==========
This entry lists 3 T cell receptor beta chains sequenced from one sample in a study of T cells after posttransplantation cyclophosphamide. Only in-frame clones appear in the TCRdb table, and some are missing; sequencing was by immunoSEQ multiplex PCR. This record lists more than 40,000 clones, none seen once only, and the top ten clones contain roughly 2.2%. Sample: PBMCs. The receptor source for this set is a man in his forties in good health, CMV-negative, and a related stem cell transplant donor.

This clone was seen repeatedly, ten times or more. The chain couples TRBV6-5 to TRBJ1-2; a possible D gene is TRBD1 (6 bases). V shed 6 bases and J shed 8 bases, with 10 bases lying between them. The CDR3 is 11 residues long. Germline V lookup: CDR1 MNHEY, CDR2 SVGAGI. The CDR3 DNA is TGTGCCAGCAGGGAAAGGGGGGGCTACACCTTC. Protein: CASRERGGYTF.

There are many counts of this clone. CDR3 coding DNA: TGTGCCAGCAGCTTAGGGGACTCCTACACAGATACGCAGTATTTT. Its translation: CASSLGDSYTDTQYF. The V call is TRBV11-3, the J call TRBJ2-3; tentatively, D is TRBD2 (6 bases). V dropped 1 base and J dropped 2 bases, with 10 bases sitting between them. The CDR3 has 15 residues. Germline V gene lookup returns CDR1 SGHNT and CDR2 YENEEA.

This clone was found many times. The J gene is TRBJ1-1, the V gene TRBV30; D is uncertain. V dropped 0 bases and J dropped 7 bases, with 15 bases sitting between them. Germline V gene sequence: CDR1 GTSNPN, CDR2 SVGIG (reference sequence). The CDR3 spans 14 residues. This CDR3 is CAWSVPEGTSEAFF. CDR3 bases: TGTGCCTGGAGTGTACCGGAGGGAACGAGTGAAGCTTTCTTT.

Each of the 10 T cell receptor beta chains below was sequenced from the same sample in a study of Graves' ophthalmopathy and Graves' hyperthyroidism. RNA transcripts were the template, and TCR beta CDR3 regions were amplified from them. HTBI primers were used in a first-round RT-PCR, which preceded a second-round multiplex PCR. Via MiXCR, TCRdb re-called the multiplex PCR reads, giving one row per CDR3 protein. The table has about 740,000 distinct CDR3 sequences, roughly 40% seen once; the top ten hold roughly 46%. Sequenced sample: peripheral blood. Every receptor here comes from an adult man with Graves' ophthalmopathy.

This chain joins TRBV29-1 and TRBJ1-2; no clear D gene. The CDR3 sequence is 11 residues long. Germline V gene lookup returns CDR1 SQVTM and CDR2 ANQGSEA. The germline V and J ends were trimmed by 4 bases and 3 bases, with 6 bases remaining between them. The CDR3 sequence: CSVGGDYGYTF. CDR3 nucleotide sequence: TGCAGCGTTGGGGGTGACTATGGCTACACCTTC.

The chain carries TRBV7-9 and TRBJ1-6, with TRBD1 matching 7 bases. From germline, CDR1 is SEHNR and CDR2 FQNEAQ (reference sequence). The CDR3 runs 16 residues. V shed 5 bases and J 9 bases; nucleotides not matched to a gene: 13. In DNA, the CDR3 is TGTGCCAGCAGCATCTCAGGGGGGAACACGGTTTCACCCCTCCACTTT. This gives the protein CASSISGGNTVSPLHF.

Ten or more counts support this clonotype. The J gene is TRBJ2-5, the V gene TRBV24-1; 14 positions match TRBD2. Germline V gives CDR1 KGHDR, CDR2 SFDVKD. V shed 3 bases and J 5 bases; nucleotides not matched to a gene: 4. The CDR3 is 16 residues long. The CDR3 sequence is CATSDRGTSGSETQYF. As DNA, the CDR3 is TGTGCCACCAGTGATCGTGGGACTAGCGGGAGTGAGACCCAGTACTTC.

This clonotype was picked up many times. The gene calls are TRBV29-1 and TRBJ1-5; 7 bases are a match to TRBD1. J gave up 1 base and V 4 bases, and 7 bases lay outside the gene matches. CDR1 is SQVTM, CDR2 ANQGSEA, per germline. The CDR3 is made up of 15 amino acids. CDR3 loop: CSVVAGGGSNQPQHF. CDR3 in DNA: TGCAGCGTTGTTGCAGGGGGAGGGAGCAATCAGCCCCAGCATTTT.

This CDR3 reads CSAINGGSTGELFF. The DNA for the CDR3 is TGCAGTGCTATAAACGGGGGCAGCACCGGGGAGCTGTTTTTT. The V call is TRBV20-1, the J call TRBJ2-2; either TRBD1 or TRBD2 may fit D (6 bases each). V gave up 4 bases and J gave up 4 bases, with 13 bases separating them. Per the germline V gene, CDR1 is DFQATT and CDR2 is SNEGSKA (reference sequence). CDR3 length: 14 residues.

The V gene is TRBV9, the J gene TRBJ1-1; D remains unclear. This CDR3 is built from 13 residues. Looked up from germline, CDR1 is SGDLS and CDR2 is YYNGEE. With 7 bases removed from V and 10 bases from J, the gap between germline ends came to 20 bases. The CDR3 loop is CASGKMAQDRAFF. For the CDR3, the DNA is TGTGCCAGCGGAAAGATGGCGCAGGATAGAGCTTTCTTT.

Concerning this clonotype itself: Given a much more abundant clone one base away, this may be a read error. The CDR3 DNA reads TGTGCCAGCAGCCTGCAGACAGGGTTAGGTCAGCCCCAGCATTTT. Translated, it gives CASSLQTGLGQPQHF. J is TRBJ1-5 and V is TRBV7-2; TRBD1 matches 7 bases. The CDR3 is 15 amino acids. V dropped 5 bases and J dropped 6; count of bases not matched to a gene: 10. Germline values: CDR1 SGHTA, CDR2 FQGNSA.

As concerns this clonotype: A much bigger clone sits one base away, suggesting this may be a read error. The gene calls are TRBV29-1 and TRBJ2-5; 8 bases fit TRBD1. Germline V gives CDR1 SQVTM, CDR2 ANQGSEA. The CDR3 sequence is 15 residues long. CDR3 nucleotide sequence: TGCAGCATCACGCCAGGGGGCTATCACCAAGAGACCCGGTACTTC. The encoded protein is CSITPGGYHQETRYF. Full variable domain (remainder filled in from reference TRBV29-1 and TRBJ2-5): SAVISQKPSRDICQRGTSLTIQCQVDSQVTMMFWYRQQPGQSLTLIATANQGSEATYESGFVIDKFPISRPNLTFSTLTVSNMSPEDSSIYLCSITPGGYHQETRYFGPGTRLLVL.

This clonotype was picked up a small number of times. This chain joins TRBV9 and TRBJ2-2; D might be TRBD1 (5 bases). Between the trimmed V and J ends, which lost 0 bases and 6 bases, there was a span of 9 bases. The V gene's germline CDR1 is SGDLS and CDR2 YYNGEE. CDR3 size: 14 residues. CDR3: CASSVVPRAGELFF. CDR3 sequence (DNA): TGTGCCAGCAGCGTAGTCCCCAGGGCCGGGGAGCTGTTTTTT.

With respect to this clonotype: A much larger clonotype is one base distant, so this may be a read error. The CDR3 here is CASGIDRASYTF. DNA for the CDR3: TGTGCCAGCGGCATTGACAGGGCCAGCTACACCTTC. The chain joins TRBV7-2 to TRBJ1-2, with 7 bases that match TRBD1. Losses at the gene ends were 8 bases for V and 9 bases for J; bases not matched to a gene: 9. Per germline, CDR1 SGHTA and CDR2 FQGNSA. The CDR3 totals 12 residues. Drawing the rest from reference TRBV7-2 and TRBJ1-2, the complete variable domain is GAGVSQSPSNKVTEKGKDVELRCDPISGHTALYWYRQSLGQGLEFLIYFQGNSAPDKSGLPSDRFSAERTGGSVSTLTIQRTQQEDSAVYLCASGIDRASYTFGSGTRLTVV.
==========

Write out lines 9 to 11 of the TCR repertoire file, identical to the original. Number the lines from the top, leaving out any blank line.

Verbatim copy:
This clonotype was picked up many times. The gene calls are TRBV29-1 and TRBJ1-5; 7 bases are a match to TRBD1. J gave up 1 base and V 4 bases, and 7 bases lay outside the gene matches. CDR1 is SQVTM, CDR2 ANQGSEA, per germline. The CDR3 is made up of 15 amino acids. CDR3 loop: CSVVAGGGSNQPQHF. CDR3 in DNA: TGCAGCGTTGTTGCAGGGGGAGGGAGCAATCAGCCCCAGCATTTT.

This CDR3 reads CSAINGGSTGELFF. The DNA for the CDR3 is TGCAGTGCTATAAACGGGGGCAGCACCGGGGAGCTGTTTTTT. The V call is TRBV20-1, the J call TRBJ2-2; either TRBD1 or TRBD2 may fit D (6 bases each). V gave up 4 bases and J gave up 4 bases, with 13 bases separating them. Per the germline V gene, CDR1 is DFQATT and CDR2 is SNEGSKA (reference sequence). CDR3 length: 14 residues.

The V gene is TRBV9, the J gene TRBJ1-1; D remains unclear. This CDR3 is built from 13 residues. Looked up from germline, CDR1 is SGDLS and CDR2 is YYNGEE. With 7 bases removed from V and 10 bases from J, the gap between germline ends came to 20 bases. The CDR3 loop is CASGKMAQDRAFF. For the CDR3, the DNA is TGTGCCAGCGGAAAGATGGCGCAGGATAGAGCTTTCTTT.